Posted in Culture, education, Marmoset, sociology

Cyber Hybrid Culture Ground Rules

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Charles Piscitello Ed.D

After writing my first post about the cyber hybrid culture – all hell broke loose on Facebook as it usually does.  A close friend posted a sensitive political topic about something one of the candidates “said.”  People replied with angry polarizing political posts which triggered more angry polarizing responses, and a Facebook war ensued.

I was easily sucked – posting a derogatory comment about one of the political parties “Sucking at life” because their politics was anti-life.

This triggered a young man who I don’t know personally in the face-to-face world spending the rest of the day attacking my comment (and me).  Other people began attacking him and so on.  This of course translated to people discussing these online interactions in the real face-to-face world.  Most of the people who approached me told me that they enjoyed my comments, thought they were funny, and “wanted to give me a hug for speaking up.”  But I’m sure there were many other people who avoided me because of those same comments.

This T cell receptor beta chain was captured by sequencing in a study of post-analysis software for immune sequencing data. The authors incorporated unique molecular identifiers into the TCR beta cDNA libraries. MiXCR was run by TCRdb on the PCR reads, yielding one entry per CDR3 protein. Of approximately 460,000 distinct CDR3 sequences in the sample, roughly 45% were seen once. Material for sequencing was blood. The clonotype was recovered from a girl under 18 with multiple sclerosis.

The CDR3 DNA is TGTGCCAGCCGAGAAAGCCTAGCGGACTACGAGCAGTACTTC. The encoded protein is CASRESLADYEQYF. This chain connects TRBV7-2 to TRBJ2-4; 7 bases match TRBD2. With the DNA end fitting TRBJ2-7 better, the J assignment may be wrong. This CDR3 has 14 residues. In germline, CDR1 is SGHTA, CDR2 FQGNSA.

In reflecting with another groups of online students through their online discussion forum, I decided that social media does not have a set of etiquette ground rules or a “netiquette” policy as it is commonly referred to in distance education.  So with that, I decided to brainstorm a set of social media ground rules:

a.) Avoid trolling, don’t start trouble because not all people know you, your personality, or sense of humor.

b.) Don’t answer attacks with anger, just present logical points or refuse to answer.

c.) Unfollow people you don’t want to see, unfreind people who are not your friends, and block people who are nasty to you.

d.) Use social media to share, network, and interact – avoid the rest of the junk.

I’m sure that much can be added to this list, but it’s a nice start in my pursuit in bridging the gab between our face-to-face world and our cyber world.  Many of these social media wars create real life social divisions in business, schools, church, and anywhere else people congregate.  It is important to understand that these worlds are connected and we must act accordingly.

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